For the sake of democracy: Four major decisions of ex-Chief Justice Nasir ul Mulk
On Monday, ex- Chief Justice Nasir ul Mulk transferred his judicial robes to the new Chief Justice of Pakistan Jawad S. Khawaja after a thirteen month long stint as the Chief Justice of Pakistan. During his tenure as the Chief Justice he went on to rule on some of the most important cases in Pakistan’s history that strengthened the rule of law and democracy in Pakistan. Here are four of his most significant contributions towards strengthening ‘democratic rule’ in Pakistan.
1) PM Disqualification case:
Chief Justice Nasir ul Mulk headed the bench that rejected four petitions that sought Prime Minister Nawaz Sharif’s disqualification on the basis of lying on the floor of the National Assembly in relation to the role of ‘mediator and guarantor’ that the Nawaz Sharif led government had offered to the Chief of Army Staff in the face of the protest and sit-ins by PTI and PAT last year. They accepted the ruling of the Speaker of the National Assembly on the issue. Ironically, Justice Nasir ul Malik was also the head of the bench that convicted the then Prime Minister Yousaf Raza Gillani of contempt of court after the Supreme Court had taken suo moto notice of the same, this same decision later became the basis for Yousaf Raza Gillani’s disqualification from the Prime Minister’s office and parliament and was adequately hinted in Justice Nasir’s judgment. The judges in this case had refused to accept the ruling of the Speaker of the National Assembly.
The main beneficiaries of this decision were democracy and Nawaz Sharif.
2) The Judicial Commission report:
Chief Justice Nasir ul Mulk along with two other senior judges took it upon themselves to probe rigging allegations in the 2013 general elections, the allegations were primarily made by PTI but other parties agreed with them at least to a certain extent. While the commission found massive irregularities in how the elections were conducted, they nevertheless concluded that the public mandate was not stolen and ruled in favor of the continuity of democratic institutions.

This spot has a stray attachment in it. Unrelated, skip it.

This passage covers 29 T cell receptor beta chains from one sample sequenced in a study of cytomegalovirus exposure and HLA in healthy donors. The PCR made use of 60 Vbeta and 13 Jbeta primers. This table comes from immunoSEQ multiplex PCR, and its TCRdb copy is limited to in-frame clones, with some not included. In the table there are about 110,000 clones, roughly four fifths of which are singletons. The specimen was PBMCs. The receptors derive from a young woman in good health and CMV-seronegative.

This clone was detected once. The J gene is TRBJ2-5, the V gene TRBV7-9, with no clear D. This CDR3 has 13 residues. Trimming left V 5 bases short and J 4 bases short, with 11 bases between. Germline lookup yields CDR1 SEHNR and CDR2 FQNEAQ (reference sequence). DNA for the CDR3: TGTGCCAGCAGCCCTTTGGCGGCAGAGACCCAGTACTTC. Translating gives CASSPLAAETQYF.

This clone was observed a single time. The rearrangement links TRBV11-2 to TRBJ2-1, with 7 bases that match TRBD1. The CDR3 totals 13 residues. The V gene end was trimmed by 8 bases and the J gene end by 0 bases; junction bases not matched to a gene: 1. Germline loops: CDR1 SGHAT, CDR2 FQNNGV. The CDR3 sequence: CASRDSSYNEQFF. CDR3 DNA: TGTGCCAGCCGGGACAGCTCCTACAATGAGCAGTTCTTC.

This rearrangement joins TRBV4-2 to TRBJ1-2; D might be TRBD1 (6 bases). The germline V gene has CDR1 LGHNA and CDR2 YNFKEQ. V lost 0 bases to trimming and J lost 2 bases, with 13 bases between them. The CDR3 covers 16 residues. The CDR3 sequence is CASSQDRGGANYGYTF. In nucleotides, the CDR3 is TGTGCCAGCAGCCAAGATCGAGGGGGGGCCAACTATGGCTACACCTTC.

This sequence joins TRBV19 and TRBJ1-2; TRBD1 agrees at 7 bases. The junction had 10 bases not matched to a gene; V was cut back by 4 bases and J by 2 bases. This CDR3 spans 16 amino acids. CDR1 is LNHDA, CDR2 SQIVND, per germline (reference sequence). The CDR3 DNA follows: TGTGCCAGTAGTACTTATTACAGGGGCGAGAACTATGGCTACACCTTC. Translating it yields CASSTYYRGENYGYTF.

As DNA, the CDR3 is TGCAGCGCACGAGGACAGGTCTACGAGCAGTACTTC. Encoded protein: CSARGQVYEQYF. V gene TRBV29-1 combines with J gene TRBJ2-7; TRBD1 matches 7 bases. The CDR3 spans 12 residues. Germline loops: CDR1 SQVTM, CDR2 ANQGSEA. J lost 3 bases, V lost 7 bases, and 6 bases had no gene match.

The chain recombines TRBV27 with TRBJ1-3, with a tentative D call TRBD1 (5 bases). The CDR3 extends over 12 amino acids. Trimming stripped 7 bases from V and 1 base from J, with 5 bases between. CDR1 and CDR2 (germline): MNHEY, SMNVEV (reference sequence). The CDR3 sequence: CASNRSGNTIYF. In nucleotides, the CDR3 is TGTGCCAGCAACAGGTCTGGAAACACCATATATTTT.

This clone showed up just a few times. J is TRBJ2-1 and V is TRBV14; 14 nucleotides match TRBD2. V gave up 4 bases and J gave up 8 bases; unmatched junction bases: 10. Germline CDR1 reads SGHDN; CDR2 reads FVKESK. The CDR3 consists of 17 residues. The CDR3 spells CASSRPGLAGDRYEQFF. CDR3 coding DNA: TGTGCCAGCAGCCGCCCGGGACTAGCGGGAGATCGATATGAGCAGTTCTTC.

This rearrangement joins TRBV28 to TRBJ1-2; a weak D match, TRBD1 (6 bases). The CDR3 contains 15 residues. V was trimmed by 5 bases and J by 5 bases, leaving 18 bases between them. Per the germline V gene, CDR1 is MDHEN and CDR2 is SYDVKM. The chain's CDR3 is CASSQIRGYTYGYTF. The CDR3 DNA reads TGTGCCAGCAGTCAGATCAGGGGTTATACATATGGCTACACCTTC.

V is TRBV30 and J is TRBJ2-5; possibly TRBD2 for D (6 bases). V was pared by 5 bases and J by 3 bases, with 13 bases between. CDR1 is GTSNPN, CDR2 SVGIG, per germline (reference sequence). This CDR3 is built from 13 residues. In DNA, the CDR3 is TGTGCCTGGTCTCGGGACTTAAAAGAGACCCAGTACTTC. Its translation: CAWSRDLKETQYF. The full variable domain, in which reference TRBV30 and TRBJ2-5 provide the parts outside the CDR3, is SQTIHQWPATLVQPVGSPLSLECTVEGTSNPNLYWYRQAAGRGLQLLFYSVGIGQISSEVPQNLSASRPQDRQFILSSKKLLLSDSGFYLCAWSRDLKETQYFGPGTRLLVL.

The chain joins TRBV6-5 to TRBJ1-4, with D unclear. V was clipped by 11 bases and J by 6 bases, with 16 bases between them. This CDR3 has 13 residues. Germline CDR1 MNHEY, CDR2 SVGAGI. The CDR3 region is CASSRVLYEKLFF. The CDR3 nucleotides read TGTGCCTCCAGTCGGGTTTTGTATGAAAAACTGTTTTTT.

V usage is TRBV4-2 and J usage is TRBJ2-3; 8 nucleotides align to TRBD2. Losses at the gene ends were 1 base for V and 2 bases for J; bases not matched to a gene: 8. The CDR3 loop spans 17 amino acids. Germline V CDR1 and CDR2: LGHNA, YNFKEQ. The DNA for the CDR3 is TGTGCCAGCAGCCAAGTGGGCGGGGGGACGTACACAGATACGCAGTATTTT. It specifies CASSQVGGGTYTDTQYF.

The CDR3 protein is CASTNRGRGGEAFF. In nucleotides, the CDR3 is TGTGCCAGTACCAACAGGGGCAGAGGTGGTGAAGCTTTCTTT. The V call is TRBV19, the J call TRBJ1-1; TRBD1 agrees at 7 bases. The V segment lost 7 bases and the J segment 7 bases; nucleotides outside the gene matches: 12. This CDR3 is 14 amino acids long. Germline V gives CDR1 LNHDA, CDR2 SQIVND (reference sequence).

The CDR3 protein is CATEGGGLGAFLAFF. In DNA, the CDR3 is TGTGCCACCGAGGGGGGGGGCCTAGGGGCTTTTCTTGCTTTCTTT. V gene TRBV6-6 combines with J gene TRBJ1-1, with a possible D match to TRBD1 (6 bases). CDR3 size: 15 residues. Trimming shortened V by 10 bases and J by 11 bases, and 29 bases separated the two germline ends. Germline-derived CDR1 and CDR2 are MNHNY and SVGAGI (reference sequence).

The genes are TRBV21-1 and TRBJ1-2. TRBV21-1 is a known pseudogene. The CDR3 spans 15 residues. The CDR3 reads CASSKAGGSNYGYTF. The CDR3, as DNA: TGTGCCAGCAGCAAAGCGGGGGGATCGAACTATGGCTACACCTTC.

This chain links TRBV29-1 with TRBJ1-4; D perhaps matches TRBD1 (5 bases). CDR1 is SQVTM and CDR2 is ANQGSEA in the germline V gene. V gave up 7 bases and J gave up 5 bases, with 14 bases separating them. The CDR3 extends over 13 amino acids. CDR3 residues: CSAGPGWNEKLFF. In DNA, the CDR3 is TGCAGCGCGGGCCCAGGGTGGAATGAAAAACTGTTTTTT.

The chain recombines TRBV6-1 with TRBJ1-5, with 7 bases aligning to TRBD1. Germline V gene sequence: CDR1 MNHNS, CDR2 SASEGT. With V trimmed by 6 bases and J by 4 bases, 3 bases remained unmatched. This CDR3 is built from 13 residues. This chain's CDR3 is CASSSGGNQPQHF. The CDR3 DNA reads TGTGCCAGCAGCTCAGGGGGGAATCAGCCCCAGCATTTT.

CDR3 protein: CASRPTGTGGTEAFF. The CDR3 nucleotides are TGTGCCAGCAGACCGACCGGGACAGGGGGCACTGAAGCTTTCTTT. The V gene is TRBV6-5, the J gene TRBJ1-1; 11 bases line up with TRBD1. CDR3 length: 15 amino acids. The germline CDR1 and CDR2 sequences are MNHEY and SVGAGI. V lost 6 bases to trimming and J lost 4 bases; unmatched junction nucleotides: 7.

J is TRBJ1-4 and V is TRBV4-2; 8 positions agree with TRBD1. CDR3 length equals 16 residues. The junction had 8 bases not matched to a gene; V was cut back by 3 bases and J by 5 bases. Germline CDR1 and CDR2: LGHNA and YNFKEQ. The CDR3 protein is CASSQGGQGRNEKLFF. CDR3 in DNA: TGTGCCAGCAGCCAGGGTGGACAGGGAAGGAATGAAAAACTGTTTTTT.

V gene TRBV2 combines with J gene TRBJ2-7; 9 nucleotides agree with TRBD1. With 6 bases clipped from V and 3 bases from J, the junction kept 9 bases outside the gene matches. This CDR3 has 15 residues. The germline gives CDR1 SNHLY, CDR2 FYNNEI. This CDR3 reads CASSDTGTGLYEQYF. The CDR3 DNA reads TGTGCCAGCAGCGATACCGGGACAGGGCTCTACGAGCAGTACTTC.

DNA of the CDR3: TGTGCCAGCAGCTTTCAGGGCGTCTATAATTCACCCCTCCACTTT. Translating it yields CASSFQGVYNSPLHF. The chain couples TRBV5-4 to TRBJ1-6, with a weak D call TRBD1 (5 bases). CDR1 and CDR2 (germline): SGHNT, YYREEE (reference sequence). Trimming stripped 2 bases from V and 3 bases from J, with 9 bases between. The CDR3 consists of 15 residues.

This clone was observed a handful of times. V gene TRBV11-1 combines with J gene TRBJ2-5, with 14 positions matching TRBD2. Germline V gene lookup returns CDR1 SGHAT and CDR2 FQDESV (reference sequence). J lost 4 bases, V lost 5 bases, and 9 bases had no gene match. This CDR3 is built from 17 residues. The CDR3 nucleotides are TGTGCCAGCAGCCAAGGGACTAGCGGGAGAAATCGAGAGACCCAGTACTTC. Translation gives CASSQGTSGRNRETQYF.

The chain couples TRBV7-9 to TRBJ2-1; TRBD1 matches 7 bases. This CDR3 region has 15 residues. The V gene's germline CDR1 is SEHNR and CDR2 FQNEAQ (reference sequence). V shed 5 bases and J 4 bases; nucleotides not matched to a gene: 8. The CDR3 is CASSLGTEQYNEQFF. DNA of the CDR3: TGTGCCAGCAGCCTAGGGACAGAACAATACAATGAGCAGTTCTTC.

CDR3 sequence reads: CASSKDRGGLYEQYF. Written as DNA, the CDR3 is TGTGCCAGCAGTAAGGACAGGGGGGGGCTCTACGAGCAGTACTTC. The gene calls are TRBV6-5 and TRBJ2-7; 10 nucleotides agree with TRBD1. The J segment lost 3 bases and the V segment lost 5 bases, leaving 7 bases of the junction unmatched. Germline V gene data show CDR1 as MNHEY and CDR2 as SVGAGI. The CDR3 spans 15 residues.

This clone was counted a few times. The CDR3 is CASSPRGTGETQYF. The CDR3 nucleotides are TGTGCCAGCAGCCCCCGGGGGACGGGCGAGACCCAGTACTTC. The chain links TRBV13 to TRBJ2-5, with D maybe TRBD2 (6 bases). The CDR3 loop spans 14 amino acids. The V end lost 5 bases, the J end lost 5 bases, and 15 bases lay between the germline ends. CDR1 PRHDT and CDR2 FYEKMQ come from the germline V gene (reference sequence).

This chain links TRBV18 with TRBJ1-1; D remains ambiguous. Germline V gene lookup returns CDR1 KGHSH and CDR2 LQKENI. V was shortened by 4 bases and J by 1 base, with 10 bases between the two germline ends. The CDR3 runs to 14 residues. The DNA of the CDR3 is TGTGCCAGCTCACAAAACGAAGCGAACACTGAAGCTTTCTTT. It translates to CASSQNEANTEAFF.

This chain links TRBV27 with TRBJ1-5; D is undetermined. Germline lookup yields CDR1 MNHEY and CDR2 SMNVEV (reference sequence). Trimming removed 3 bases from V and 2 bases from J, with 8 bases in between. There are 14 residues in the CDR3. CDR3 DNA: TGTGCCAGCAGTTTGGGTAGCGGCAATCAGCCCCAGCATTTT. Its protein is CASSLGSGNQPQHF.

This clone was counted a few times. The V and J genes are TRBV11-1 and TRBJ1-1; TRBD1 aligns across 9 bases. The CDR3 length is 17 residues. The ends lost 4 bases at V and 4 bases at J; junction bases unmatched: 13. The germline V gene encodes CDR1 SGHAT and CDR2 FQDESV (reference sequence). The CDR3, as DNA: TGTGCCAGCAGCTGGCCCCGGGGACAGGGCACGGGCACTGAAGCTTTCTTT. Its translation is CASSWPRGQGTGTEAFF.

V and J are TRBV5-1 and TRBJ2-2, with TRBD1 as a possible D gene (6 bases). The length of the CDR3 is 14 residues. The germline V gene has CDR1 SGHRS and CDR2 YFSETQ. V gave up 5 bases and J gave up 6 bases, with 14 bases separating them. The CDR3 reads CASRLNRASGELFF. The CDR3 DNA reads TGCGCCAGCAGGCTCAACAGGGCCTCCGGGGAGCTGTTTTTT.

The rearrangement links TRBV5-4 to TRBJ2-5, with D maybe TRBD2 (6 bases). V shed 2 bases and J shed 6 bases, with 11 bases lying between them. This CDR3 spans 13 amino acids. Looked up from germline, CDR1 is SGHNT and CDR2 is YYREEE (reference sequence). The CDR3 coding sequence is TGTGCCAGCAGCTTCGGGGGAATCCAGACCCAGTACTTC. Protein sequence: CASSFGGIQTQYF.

The main beneficiaries of the verdict were democracy and Nawaz Sharif.
3) 21st Constitutional Amendment
The Chief Justice bowed in front of the parliament and declared it to be omnipotent, consequently accepting the failure of the criminal justice system of the country by giving legitimacy to military courts. The same parliament that was given exclusive power to amend the constitution in any way it wished, was once forced to pass the 19th amendment when Iftikhar Muhammad Chaudhry was the Chief Justice, the only difference was that the former has a majority of PML-N lawmakers while the latter had a PPP majority. Justice Nasir was on the bench and voted in favor of directing parliament to pass the 19th amendment, he did change his views on the parliament’s power in the meantime though and historically ruled in favor of democracy as the Chief Justice.
Much case law was overruled to give parliament such vast powers; once again the beneficiaries were democracy and the honorable Prime Minister.
4) Khawaja Asif case:
As the name may suggest, the current defense minister, then a member of the opposition petitioned the Supreme Court to halt the appointment of heads of public authorities, he was successful. It was held that heads of statutory, autonomous and regulatory bodies were to be appointed through the formation of appointing commission. Chief Justice Nasir ul Mulk reversed this decision; the PML-N was in power and democracy had to be defended at all costs.
The beneficiary of this decision was once again the democratic government lead by Nawaz Sharif.
Ex- Chief Justice Nasir ul Mulk, in a full court reference just prior to retiring, said that democracy was the quintessential requirement for ensuring the rule of law, where the weak and the indignant could raise voices to claim justice. He said that the apex court had enforced the will of the people, hoping that democracy would hold the centers of power and the powerful elite accountable through the force of democracy. I completely accede to the honorable judge’s view, it just may be a co-incidence that the landmark decisions of his stint as the Chief Justice aimed at protecting democracy gave undue leverage to Mr. Nawaz Sharif.
” It is not merely of some importance but is of fundamental importance that justice should not only be done, but should manifestly and undoubtedly be seen to be done”
Lord Chief Justice Hewart, R v Sussex Justices (ex p McCarthy)